Marco Ullauri is a master potter in Quito and the artisan behind the distinctive crockery of Casa Gangotena. More than 25 years ago, he and his wife began on a path that would see them making countless ceramic pieces.
It all started when he was studying economics while his wife was studying art, and she began to lean towards pottery. When he saw her working with clay, Marco decided that he too would like to make this art his way of life. Once the two had studied different techniques in Talavera de la Reina, a town in Spain known for its pottery, they came back to Ecuador to put into practice the knowledge they had acquired.
One of the greatest challenges they faced on their return was replacing the ceramics of the greatest domes in the whole of Latin America; those belonging to the La Compañía church located in Quito’s Old Town. They fitted a total of 10,470 tiles, each exactly uniform, in the colours of turquoise, ochre, white and black. For that, they used a technique that copied a traditional one, but with up-to-the-minute technology. From then on, Marco has applied this new concept of bringing traditional practices up to date, revitalising them with modern technology and quality.
His workshop is his pride and joy, and here he is entirely self-sufficient. All the supplies and resources that he uses are made within this very workshop.
The most important element in creating any ceramic piece, he explains, is fire.
“That makes you humble, because with fire there’s no discussion, it is relentless. I can manipulate the earth; I try to control fire but it is terrible,” he says.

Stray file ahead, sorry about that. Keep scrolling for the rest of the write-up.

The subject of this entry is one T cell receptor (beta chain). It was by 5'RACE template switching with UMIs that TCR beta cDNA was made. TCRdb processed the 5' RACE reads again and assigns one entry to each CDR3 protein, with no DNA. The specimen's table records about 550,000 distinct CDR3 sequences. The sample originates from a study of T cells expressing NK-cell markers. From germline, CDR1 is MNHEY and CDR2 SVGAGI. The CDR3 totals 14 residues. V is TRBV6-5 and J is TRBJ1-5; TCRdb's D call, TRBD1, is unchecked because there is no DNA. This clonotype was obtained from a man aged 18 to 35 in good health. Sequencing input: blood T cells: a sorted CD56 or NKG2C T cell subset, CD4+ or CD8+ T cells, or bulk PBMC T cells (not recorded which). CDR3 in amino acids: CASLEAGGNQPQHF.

“Life is a sum of impressions; a picture is the sum of impressions. That is the beauty of life, capturing the marks that life has left on you. These marks give you the paintbrush, the colour, the canvas. This is what you can see in the crockery of Casa Gangotena. That is life, the impressions.”
Byron Rivera, the Gastronomic Director of Casa Gangotena, contacted Marco after seeing his plates displayed in Quito. The pieces of crockery of Casa Gangotena are each distinct, though work together as a harmonious collection. To make them, Marco used a technique called crystallisation, which entails the creation of very particular conditions, both thermic and atmospheric. The challenge, then, is to make the crystal grow.
“It is like creating a life, this magnetic thing, attracting crystal. And all of a sudden a crystal appears, it’s as if a life has formed. Just like that, one molecule joins with another, then they form cells, and so on. Just like creating a life, one plants a seed but doesn’t know how it is going to crystallise,” he says.